If the court order is in the form of a subpoena:

  • Counsel will examine the subpoena for any legal defect including the manner in which it was served on the library, the breadth of its request, its form, or an insufficient showing of good cause made to a court. If a defect exists, counsel will advise on the best method to resist the subpoena.
  • Through legal counsel the Director will insist that any defect be cured before records are released and that the subpoena is strictly limited to require release of specifically identified records or documents.
  • The Attorney or Director will require that the agent, officer, or party requesting the information submit a new subpoena in good form and without defects.
  • The Attorney and Director will review the information that may be produced in response to the subpoena before releasing the information. They will follow the subpoena strictly and will not provide any information that is not specifically requested in it.
  • If disclosure is required the Library’s Attorney will draft a request to the court to enter a protective order keeping the information confidential and limiting its use to the particular case. The document will ask that access be restricted to those persons working directly on the case.

If the court order is in the form of a search warrant:

  • Search warrants are executable immediately. However, ask to have library counsel present before the search begins to allow counsel to examine the warrant and assure that the search conforms to the terms of the warrant. This request may not be granted.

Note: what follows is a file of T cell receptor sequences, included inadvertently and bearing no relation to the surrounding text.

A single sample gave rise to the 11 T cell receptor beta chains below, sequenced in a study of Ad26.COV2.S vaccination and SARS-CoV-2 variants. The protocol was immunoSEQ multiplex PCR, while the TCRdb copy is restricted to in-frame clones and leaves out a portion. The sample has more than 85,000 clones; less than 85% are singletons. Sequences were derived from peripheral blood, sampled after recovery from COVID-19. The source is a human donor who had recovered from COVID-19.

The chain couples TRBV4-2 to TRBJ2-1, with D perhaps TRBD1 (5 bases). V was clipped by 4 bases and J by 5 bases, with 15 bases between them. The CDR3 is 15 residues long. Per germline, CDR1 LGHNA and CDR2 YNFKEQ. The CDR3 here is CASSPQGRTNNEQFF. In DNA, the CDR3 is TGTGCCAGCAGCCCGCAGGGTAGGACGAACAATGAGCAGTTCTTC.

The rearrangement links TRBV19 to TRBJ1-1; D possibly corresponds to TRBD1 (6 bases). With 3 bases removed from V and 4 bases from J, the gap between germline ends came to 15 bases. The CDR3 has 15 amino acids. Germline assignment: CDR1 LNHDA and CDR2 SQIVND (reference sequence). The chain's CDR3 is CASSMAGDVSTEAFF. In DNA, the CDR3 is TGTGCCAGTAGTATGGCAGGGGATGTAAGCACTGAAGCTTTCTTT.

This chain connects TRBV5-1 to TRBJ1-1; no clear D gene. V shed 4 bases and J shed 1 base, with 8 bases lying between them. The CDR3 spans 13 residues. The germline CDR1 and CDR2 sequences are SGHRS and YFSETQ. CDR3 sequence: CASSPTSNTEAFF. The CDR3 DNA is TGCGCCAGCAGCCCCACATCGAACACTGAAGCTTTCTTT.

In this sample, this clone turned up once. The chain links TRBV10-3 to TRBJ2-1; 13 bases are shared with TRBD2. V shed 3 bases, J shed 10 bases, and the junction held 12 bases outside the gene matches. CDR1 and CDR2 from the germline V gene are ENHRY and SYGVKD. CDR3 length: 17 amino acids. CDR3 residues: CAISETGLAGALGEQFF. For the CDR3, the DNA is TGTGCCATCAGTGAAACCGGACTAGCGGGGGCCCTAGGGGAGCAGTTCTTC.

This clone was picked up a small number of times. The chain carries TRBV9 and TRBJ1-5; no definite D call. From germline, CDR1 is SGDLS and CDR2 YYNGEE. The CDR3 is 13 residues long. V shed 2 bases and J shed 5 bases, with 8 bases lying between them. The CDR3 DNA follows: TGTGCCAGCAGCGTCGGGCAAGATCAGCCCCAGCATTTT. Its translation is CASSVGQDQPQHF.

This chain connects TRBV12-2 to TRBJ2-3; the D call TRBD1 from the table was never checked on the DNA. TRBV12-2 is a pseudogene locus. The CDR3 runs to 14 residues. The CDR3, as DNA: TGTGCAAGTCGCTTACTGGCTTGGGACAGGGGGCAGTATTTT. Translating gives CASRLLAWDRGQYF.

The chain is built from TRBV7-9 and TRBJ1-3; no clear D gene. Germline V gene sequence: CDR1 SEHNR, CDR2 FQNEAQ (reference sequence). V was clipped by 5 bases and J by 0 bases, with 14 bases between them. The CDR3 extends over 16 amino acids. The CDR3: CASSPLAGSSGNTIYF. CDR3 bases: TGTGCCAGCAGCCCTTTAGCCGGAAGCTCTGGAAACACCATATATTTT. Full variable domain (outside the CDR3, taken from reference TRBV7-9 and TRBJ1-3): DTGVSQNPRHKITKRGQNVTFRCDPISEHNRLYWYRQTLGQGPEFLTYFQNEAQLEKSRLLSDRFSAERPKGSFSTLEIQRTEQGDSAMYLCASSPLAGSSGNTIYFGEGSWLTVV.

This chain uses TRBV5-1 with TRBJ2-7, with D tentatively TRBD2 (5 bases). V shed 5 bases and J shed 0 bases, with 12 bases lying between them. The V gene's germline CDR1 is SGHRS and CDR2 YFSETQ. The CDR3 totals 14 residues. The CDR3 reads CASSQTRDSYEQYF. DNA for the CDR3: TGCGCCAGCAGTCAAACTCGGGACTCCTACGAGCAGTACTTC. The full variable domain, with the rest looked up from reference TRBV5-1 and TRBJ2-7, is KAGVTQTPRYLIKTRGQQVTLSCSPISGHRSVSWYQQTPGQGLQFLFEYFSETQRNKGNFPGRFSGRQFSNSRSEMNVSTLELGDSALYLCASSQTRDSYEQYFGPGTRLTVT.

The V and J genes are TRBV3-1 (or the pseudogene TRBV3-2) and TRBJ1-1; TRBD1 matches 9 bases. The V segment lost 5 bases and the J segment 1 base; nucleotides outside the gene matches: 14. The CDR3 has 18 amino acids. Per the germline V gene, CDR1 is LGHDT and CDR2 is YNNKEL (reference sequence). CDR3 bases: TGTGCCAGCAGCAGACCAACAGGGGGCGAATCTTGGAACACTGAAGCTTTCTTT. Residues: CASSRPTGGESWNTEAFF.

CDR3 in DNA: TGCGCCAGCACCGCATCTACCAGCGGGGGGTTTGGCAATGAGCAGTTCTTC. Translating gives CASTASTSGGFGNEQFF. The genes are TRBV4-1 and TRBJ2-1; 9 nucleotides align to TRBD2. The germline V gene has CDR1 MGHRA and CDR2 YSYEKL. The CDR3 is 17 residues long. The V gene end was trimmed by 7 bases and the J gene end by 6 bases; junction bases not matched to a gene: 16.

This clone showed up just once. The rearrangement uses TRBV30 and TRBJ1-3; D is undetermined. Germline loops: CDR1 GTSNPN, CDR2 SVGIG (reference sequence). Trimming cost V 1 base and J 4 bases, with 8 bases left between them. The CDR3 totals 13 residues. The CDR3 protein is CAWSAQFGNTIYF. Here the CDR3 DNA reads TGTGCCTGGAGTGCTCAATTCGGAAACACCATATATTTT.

• Gather records identified in the warrant and present them rather than allowing non-library personnel to go through the Library’s databases or records.

If the court order is a search warrant issued under the Foreign Intelligence Surveillance Act (FISA) (USA PATRIOT ACT amendment):

  • The recommendations for a regular search warrant still apply. However, a search warrant issued by a FISA court also contains a “gag order.” That means that no person or institution served with the warrant can disclose that the warrant has been served or that records have been produced pursuant to the warrant
  • The library and its staff must comply with this order. No information can be disclosed to any other party, including the Director if not present at the time warrant is served and the patron whose records are the subject of the search warrant.
  • The gag order does not change a library’s right to legal representation during the search. The library can still seek legal advice concerning the warrant and request that the library’s legal counsel be present during the actual search and execution of the warrant.

Record and keep an inventory of the records or items seized from the library.  If possible, keep the originals and provide the agent with copies (or make copies for the library’s reference.)

If the court order is a National Security Letter:

The procedure is the same as for a search warrant. However, a gag order applies. The Director will contact Library counsel. If the Director is not available, contact the Librarian in charge. S/he may request that the Library’s legal counsel be present during the search and that the search be delayed until counsel examines the court document. If law enforcement chooses to proceed, the Library must comply.

The Board recognizes that it is only through continued public confidence in the fact that these guidelines are being upheld that the public can maintain its confidence in the public library.

Revised 03/15/2016